This project was more for the learning experience than anything else. I wanted to discover a bit more about how functional programming languages are implemented. So I decided to build one. Along the way I’ve learned quite a bit about programming in C as well. This includes everything from the linking, to setting a coding style, to formatting files and the code within them such that the project can easily be scaled as it grows.


OSTree is a tool that combines a “git-like” model for committing and downloading bootable fiesystem trees, along with a layer for deploying them and managing the bootloader configuration. It was designed so that package managers, system upgrade tools, etc. can use OSTree as a “deduplicating hardlink store.” Recently, OSTree has become popular for use with containers. However, many platforms that work with container do so in Go. This library provides a set of Go bindings for OSTree that mimic the command line as much as possible so as it make it easy for container teams to use OSTree.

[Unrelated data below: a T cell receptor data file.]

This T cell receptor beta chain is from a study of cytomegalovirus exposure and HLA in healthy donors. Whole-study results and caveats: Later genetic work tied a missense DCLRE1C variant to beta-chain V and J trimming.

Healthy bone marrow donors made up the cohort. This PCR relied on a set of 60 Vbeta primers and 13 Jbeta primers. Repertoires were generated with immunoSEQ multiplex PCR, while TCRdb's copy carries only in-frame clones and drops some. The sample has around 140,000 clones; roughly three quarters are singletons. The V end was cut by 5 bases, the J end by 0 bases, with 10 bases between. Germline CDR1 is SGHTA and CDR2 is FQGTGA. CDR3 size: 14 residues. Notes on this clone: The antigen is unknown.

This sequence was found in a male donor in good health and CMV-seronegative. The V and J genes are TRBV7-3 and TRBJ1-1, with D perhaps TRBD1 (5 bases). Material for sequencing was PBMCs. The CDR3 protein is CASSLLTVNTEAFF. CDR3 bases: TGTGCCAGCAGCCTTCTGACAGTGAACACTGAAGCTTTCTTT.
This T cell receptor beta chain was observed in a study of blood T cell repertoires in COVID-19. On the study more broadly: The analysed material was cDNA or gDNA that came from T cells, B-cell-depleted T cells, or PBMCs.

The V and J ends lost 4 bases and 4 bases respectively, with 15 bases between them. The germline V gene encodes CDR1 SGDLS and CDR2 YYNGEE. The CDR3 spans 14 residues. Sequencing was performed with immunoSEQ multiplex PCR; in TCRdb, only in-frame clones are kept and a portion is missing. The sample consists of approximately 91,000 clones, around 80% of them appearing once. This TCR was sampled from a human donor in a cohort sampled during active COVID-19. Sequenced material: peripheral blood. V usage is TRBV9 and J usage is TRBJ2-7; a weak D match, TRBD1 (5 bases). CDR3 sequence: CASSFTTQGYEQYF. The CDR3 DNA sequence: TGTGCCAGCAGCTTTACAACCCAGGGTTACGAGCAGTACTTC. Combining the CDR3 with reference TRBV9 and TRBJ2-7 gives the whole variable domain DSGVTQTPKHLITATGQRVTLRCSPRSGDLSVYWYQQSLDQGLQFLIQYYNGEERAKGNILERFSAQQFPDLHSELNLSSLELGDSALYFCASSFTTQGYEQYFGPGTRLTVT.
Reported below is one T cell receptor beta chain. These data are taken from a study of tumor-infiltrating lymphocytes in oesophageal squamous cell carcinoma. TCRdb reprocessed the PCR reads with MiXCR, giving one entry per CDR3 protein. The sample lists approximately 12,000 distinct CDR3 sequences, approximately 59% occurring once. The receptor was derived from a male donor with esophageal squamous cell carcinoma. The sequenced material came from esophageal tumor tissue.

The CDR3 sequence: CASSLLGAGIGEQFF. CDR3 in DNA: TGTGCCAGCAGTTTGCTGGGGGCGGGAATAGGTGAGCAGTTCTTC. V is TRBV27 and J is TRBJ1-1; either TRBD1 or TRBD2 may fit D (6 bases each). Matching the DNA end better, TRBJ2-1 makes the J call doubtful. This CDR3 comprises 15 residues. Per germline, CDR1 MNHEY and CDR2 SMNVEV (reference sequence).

Best Practices in cgo Part I: Structs

One of the libraries that makes Go so powerful is cgo, a set of bindings for calling C code from Go. This is called a Foreign Function Interface (or FFI) and despite the versatility it adds to Go, it can be a tricky library to use. To help ease new users through some of the trickier aspects of cgo, here are some general best practices. Structs Handing C structs is one of the most common issues with cgo code.